after all these weeks if you think I am to
be taken up and thrown aside with such in
difference." "ButlmeanwhatI say," said she, smil
"So do I"
Sho did not reply and he went on soberly:
"You arc not so blind, Margaret but that
you must have seen just what this friend
ship has been to me. Although accident,
destiny, whatever you choose to call it, has
thrown us together. I am not a man who
makes friends easily, or loses them with
out regret. There aro not a dozen people in
the world who care for me or for whom I
care. There is no one toward whom I have
felt as I have toward you "
"O hush, hush !" she said passionately.
"I can not accuse you of deceiving me,"
ho continued as if sho had not spoken.
"There has been nothing whatever on your
part which I could construe into encourage
ment, except tho simple fact that you have
tolerated my society. It is my own fault
wholly, if the egotism of my sex prompted
me to imagine that you might perceive that
I loved you sincerely, and have hoped un
ceasingly to win you and make you love me
v;hA looked at him an instant a look of
inexpressible anguish and remorse and
burst into bitter weeping.
This sobered him at once. Me numoiy
asked her forgiveness, and asked that she
would have patience with him.
"I have been blind and selfish," she said
when she could speak with composure. "But
I have lived so lonz in solitude, that I could
U&3K n- frC'-'.'-t'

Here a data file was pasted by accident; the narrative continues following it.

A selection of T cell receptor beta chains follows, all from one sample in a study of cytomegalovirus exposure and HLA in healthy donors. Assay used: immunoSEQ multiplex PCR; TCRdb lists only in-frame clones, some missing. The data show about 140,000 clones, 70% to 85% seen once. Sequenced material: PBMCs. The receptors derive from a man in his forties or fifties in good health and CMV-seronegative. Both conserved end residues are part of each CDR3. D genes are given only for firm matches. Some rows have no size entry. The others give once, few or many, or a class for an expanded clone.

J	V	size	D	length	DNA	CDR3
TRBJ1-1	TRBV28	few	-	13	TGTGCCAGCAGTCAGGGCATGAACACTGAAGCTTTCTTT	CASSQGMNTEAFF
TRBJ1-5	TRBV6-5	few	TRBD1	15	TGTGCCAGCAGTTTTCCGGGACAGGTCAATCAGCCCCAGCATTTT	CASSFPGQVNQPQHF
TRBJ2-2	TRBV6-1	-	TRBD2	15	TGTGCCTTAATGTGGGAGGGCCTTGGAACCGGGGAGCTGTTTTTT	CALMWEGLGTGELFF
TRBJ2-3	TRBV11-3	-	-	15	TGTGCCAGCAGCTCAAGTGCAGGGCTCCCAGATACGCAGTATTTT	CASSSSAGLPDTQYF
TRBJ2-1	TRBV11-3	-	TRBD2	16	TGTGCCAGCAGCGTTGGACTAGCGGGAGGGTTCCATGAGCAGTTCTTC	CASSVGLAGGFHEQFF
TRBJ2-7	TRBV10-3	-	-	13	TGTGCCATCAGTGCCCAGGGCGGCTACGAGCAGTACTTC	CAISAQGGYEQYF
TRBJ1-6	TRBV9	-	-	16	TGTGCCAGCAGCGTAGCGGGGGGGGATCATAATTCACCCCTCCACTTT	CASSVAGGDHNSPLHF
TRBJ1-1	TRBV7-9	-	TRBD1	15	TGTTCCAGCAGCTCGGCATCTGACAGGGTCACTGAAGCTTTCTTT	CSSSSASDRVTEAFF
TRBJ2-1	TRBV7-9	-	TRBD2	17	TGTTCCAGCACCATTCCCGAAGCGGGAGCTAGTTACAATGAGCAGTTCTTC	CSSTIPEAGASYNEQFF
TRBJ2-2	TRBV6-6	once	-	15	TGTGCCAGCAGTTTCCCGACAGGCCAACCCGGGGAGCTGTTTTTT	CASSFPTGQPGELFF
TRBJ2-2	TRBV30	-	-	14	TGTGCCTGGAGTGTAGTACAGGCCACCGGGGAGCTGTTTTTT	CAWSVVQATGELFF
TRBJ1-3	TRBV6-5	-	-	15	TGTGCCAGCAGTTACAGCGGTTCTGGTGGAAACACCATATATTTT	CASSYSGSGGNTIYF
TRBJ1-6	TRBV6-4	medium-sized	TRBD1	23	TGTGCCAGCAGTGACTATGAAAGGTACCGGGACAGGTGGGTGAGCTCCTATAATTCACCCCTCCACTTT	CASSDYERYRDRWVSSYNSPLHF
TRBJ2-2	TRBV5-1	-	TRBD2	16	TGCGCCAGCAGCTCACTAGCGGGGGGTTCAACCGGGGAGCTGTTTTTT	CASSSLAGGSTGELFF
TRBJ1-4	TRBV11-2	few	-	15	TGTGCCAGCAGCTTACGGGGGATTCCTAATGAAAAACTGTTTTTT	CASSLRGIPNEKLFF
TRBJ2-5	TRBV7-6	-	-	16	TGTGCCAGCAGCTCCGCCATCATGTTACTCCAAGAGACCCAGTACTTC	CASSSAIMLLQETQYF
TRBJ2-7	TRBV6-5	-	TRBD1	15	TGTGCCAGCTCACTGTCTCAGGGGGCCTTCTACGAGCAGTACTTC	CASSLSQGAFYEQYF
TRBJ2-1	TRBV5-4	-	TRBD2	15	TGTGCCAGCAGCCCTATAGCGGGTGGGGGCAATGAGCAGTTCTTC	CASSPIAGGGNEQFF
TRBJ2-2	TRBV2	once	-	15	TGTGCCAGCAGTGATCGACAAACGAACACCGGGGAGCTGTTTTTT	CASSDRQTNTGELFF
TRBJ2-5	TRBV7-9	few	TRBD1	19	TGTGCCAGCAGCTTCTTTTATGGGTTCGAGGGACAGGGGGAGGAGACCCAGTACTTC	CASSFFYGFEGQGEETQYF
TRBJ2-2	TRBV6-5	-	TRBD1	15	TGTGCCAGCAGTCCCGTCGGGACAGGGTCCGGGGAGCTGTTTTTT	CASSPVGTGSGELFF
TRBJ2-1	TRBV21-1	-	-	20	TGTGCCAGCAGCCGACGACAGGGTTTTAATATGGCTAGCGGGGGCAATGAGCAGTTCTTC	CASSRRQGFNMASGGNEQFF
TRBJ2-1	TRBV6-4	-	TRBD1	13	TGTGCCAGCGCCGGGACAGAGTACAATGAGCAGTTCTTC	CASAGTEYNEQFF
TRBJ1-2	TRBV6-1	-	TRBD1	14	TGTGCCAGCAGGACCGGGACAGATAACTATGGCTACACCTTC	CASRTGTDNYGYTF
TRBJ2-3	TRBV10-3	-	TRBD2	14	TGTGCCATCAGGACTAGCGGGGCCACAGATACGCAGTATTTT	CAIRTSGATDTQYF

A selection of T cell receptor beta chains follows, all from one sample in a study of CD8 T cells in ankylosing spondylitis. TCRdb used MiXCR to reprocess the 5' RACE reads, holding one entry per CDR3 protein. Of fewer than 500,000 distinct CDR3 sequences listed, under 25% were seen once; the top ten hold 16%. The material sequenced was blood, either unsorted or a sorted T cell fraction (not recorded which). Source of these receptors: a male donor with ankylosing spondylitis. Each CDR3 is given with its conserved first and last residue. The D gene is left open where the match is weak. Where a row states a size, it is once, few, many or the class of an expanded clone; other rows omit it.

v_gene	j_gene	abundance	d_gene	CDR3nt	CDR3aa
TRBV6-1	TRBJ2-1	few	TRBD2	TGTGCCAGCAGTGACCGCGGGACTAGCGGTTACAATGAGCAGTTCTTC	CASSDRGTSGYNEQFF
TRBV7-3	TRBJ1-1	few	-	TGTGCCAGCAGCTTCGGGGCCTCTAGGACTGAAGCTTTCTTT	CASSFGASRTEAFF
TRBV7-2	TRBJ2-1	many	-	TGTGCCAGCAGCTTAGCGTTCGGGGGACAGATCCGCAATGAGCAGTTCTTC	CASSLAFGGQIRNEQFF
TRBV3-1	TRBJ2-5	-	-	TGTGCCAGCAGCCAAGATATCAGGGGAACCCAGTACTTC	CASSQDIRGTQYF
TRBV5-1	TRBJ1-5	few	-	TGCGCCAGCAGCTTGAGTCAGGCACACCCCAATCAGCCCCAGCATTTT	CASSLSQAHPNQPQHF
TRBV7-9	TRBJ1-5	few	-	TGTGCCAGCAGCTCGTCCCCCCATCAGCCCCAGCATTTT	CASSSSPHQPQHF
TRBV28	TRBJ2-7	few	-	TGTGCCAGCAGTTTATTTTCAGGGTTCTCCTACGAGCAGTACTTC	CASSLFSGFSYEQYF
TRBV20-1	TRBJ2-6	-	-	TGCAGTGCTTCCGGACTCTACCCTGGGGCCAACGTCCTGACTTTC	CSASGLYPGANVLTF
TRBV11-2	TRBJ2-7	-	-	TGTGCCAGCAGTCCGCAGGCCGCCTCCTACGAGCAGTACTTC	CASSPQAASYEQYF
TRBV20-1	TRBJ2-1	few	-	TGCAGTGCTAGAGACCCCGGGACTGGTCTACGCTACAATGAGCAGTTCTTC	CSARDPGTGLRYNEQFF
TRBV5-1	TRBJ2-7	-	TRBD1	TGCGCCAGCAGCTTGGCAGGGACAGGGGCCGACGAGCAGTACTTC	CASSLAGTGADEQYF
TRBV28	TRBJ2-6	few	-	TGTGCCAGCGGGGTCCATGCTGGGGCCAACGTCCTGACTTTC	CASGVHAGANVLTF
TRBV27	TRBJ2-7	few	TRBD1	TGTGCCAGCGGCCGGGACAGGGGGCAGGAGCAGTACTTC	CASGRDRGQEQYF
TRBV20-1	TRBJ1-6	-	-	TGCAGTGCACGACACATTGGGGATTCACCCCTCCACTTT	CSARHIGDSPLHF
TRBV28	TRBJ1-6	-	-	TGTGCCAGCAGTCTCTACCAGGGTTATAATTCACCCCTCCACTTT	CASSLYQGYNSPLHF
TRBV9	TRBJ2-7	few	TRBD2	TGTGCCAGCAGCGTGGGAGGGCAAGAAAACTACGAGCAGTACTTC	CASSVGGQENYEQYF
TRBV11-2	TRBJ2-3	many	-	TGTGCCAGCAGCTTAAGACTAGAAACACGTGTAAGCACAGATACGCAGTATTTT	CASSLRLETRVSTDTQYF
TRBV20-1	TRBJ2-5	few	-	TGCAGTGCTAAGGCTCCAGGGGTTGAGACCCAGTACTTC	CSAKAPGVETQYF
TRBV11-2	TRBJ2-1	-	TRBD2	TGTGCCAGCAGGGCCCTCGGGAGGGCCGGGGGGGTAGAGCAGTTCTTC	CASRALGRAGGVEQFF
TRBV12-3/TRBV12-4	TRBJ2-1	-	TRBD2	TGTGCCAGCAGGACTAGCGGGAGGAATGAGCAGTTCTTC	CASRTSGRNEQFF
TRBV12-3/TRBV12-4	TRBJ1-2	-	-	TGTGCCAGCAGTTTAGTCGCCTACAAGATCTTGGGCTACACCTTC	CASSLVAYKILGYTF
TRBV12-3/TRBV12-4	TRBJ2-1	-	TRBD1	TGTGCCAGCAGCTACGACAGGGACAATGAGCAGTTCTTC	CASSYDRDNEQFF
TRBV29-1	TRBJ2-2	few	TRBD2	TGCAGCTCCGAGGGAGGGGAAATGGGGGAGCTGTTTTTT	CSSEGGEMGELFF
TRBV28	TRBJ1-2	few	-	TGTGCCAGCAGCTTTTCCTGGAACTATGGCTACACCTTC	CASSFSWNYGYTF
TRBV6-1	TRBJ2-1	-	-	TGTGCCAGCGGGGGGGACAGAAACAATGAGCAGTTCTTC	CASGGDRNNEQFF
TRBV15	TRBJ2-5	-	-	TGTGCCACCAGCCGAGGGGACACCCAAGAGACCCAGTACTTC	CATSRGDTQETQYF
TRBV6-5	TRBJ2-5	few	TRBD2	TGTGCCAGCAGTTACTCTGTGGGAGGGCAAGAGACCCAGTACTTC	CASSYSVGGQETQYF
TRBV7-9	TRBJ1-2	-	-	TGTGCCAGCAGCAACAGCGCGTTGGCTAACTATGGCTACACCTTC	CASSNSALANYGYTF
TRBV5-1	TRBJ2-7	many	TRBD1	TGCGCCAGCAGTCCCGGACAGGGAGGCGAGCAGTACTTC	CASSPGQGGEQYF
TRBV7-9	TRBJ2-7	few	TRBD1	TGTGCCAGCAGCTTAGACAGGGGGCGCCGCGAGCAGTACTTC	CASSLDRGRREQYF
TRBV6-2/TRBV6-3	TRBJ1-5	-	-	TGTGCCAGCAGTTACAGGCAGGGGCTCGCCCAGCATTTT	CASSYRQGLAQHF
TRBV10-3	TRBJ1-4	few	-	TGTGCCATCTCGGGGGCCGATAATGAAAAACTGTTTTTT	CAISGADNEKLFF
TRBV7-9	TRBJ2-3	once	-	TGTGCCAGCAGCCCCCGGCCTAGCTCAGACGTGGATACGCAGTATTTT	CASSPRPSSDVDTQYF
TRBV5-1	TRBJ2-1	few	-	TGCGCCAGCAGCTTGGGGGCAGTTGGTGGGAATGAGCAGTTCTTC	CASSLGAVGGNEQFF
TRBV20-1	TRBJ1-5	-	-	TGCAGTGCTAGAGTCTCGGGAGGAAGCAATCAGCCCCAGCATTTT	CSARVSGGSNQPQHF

not deny myself the solace of human com
panionship. I told yon once that I would
tell you more of my history. I find that I
can not. We must part, the parting must
bo final, and I desire you to forget me or re
member me only as you have known mo.
What I am or may have been can be nothing
"Never!" he protested vehemently. "I
can not let you go. It is too late." Then
with sudden fear he asked her if she loved
some one else.
"No;" she whispered with a shudder.
"Do you care for me at all!"
"I can not tell you. Do not urge me any
longer. I can only repeat what I have
already said; we must part to-night, and our
parting in ust be final. I know that you will
not force upon me an acquaintance 1 can no
longer retain, whatever I may desire. You
will respect my wish no not my wishes
but the inexorable destiny that stands be
Strangford did not reply; his brain was in
a whirl, but in all his bewilderment he
clung to the hope, or rather to the firm be
lief, that he had the strength and patience
to finally overcome any other obstacle, or to
contend triumphantly with any difficulty
that might separate them for a time.
He passed a sleepless night, and in a state
of feverish uncertainty and indecision, tho
morning wore away.
That he should submissively let her go
beyond all recall, or beyond reach of his aid,
should she ever need it, was impossible, so
notwithstanding her request, repeated many
times, he determined to see her once more.
As he halted again to let his horse drink
at the wayside spring, his glance wandered
over the diverging roads one winding up
the hillside, the other disappearing behind
tho willows that fringed the bank of tho
creek, and ho recalled the day when he had
been impelled by his good or evil genius to
choose between them.
Tho few weeks had effected little change
in the landscape. That afternoon and this
were strangely alike, and he felt, for a mo
ment, as if he had returned, empty-handed,
to the starting point of some futile journey.
The same gray clouds veiled tho sky;
there was the same hint of approaching
frost in tho chilly air; he heard the same
sounds the whirr of the grasshoppers, the
chirping of the crickets in the grass, the
barking of dogs and tho lowing of cows from
But there had been, within his own soul,
a tremendous and abiding change, and,
either in the happy conclusion of his ex
perience, its rich fruition, or the dearth and
bitterness of denial a new life was before